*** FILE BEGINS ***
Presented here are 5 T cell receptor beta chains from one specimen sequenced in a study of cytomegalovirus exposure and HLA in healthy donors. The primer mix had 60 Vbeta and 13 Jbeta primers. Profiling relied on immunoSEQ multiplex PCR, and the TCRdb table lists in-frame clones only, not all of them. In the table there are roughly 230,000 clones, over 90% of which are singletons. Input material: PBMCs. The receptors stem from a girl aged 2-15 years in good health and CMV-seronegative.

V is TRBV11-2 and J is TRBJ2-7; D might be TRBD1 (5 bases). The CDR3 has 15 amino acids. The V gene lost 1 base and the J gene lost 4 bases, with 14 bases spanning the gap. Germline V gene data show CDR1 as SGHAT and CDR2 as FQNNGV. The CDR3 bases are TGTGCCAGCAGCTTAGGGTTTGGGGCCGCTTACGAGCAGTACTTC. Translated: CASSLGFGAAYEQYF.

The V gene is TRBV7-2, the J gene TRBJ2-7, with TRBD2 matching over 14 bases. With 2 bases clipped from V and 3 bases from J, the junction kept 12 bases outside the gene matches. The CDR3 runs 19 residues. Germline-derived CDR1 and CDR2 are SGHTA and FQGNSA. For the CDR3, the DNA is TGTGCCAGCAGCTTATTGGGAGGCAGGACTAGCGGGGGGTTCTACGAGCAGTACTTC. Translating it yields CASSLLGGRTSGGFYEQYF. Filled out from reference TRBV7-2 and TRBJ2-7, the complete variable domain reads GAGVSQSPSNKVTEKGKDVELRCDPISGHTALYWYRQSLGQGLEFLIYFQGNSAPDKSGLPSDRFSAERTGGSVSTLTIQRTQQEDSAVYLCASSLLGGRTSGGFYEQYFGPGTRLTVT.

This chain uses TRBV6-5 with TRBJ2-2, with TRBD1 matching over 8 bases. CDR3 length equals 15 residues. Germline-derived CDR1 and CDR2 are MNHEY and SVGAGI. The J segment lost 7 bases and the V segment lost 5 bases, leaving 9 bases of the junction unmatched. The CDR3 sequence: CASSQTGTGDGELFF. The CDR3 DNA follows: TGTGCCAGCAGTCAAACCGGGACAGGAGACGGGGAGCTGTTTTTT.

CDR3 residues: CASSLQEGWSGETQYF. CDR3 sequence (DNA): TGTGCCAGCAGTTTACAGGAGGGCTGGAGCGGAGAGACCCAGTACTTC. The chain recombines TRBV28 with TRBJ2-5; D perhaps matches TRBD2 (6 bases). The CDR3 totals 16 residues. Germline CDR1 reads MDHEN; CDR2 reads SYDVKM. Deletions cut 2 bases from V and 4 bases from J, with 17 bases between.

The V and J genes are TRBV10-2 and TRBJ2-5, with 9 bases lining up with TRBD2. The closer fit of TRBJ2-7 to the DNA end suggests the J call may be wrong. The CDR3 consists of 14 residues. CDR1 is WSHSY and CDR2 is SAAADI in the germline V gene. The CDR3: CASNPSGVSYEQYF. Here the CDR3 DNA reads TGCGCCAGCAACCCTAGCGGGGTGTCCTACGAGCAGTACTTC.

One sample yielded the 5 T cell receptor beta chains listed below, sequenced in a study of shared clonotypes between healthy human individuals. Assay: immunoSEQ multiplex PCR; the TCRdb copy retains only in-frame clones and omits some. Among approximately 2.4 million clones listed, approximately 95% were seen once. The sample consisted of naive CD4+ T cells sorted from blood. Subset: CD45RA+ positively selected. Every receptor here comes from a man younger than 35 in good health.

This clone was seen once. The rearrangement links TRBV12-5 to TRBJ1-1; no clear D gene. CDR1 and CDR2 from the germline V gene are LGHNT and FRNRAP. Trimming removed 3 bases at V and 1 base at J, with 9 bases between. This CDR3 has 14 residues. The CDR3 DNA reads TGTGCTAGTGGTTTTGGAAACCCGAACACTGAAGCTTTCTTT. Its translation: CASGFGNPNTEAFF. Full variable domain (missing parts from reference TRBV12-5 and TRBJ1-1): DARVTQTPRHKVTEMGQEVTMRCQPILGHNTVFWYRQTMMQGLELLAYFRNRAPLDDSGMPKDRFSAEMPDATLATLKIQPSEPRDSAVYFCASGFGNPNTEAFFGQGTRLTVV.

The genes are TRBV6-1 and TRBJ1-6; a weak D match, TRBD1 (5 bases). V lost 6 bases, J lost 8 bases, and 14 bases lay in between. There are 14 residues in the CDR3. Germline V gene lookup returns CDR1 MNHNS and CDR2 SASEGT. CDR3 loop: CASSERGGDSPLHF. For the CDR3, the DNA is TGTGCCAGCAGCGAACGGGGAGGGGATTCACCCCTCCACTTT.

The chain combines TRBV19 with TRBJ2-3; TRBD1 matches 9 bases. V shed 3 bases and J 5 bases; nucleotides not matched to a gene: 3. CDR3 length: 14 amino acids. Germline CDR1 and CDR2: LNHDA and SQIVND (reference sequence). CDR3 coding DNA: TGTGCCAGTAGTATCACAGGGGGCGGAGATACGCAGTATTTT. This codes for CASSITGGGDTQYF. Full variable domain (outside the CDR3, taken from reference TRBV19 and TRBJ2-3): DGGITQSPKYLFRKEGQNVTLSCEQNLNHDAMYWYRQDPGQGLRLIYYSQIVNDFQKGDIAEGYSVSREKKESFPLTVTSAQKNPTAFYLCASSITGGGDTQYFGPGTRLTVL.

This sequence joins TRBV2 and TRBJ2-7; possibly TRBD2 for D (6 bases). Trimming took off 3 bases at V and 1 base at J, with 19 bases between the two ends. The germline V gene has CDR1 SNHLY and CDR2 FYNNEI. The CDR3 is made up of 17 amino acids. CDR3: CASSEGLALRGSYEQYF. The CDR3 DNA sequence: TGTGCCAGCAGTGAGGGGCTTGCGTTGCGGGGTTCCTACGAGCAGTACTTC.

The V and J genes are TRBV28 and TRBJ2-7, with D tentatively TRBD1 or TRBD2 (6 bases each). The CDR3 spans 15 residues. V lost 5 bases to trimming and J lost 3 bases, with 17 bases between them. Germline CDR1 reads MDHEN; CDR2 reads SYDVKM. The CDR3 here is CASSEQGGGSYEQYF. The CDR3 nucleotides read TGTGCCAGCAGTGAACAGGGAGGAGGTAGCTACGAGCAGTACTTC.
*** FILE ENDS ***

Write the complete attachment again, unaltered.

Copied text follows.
Presented here are 5 T cell receptor beta chains from one specimen sequenced in a study of cytomegalovirus exposure and HLA in healthy donors. The primer mix had 60 Vbeta and 13 Jbeta primers. Profiling relied on immunoSEQ multiplex PCR, and the TCRdb table lists in-frame clones only, not all of them. In the table there are roughly 230,000 clones, over 90% of which are singletons. Input material: PBMCs. The receptors stem from a girl aged 2-15 years in good health and CMV-seronegative.

V is TRBV11-2 and J is TRBJ2-7; D might be TRBD1 (5 bases). The CDR3 has 15 amino acids. The V gene lost 1 base and the J gene lost 4 bases, with 14 bases spanning the gap. Germline V gene data show CDR1 as SGHAT and CDR2 as FQNNGV. The CDR3 bases are TGTGCCAGCAGCTTAGGGTTTGGGGCCGCTTACGAGCAGTACTTC. Translated: CASSLGFGAAYEQYF.

The V gene is TRBV7-2, the J gene TRBJ2-7, with TRBD2 matching over 14 bases. With 2 bases clipped from V and 3 bases from J, the junction kept 12 bases outside the gene matches. The CDR3 runs 19 residues. Germline-derived CDR1 and CDR2 are SGHTA and FQGNSA. For the CDR3, the DNA is TGTGCCAGCAGCTTATTGGGAGGCAGGACTAGCGGGGGGTTCTACGAGCAGTACTTC. Translating it yields CASSLLGGRTSGGFYEQYF. Filled out from reference TRBV7-2 and TRBJ2-7, the complete variable domain reads GAGVSQSPSNKVTEKGKDVELRCDPISGHTALYWYRQSLGQGLEFLIYFQGNSAPDKSGLPSDRFSAERTGGSVSTLTIQRTQQEDSAVYLCASSLLGGRTSGGFYEQYFGPGTRLTVT.

This chain uses TRBV6-5 with TRBJ2-2, with TRBD1 matching over 8 bases. CDR3 length equals 15 residues. Germline-derived CDR1 and CDR2 are MNHEY and SVGAGI. The J segment lost 7 bases and the V segment lost 5 bases, leaving 9 bases of the junction unmatched. The CDR3 sequence: CASSQTGTGDGELFF. The CDR3 DNA follows: TGTGCCAGCAGTCAAACCGGGACAGGAGACGGGGAGCTGTTTTTT.

CDR3 residues: CASSLQEGWSGETQYF. CDR3 sequence (DNA): TGTGCCAGCAGTTTACAGGAGGGCTGGAGCGGAGAGACCCAGTACTTC. The chain recombines TRBV28 with TRBJ2-5; D perhaps matches TRBD2 (6 bases). The CDR3 totals 16 residues. Germline CDR1 reads MDHEN; CDR2 reads SYDVKM. Deletions cut 2 bases from V and 4 bases from J, with 17 bases between.

The V and J genes are TRBV10-2 and TRBJ2-5, with 9 bases lining up with TRBD2. The closer fit of TRBJ2-7 to the DNA end suggests the J call may be wrong. The CDR3 consists of 14 residues. CDR1 is WSHSY and CDR2 is SAAADI in the germline V gene. The CDR3: CASNPSGVSYEQYF. Here the CDR3 DNA reads TGCGCCAGCAACCCTAGCGGGGTGTCCTACGAGCAGTACTTC.

One sample yielded the 5 T cell receptor beta chains listed below, sequenced in a study of shared clonotypes between healthy human individuals. Assay: immunoSEQ multiplex PCR; the TCRdb copy retains only in-frame clones and omits some. Among approximately 2.4 million clones listed, approximately 95% were seen once. The sample consisted of naive CD4+ T cells sorted from blood. Subset: CD45RA+ positively selected. Every receptor here comes from a man younger than 35 in good health.

This clone was seen once. The rearrangement links TRBV12-5 to TRBJ1-1; no clear D gene. CDR1 and CDR2 from the germline V gene are LGHNT and FRNRAP. Trimming removed 3 bases at V and 1 base at J, with 9 bases between. This CDR3 has 14 residues. The CDR3 DNA reads TGTGCTAGTGGTTTTGGAAACCCGAACACTGAAGCTTTCTTT. Its translation: CASGFGNPNTEAFF. Full variable domain (missing parts from reference TRBV12-5 and TRBJ1-1): DARVTQTPRHKVTEMGQEVTMRCQPILGHNTVFWYRQTMMQGLELLAYFRNRAPLDDSGMPKDRFSAEMPDATLATLKIQPSEPRDSAVYFCASGFGNPNTEAFFGQGTRLTVV.

The genes are TRBV6-1 and TRBJ1-6; a weak D match, TRBD1 (5 bases). V lost 6 bases, J lost 8 bases, and 14 bases lay in between. There are 14 residues in the CDR3. Germline V gene lookup returns CDR1 MNHNS and CDR2 SASEGT. CDR3 loop: CASSERGGDSPLHF. For the CDR3, the DNA is TGTGCCAGCAGCGAACGGGGAGGGGATTCACCCCTCCACTTT.

The chain combines TRBV19 with TRBJ2-3; TRBD1 matches 9 bases. V shed 3 bases and J 5 bases; nucleotides not matched to a gene: 3. CDR3 length: 14 amino acids. Germline CDR1 and CDR2: LNHDA and SQIVND (reference sequence). CDR3 coding DNA: TGTGCCAGTAGTATCACAGGGGGCGGAGATACGCAGTATTTT. This codes for CASSITGGGDTQYF. Full variable domain (outside the CDR3, taken from reference TRBV19 and TRBJ2-3): DGGITQSPKYLFRKEGQNVTLSCEQNLNHDAMYWYRQDPGQGLRLIYYSQIVNDFQKGDIAEGYSVSREKKESFPLTVTSAQKNPTAFYLCASSITGGGDTQYFGPGTRLTVL.

This sequence joins TRBV2 and TRBJ2-7; possibly TRBD2 for D (6 bases). Trimming took off 3 bases at V and 1 base at J, with 19 bases between the two ends. The germline V gene has CDR1 SNHLY and CDR2 FYNNEI. The CDR3 is made up of 17 amino acids. CDR3: CASSEGLALRGSYEQYF. The CDR3 DNA sequence: TGTGCCAGCAGTGAGGGGCTTGCGTTGCGGGGTTCCTACGAGCAGTACTTC.

The V and J genes are TRBV28 and TRBJ2-7, with D tentatively TRBD1 or TRBD2 (6 bases each). The CDR3 spans 15 residues. V lost 5 bases to trimming and J lost 3 bases, with 17 bases between them. Germline CDR1 reads MDHEN; CDR2 reads SYDVKM. The CDR3 here is CASSEQGGGSYEQYF. The CDR3 nucleotides read TGTGCCAGCAGTGAACAGGGAGGAGGTAGCTACGAGCAGTACTTC.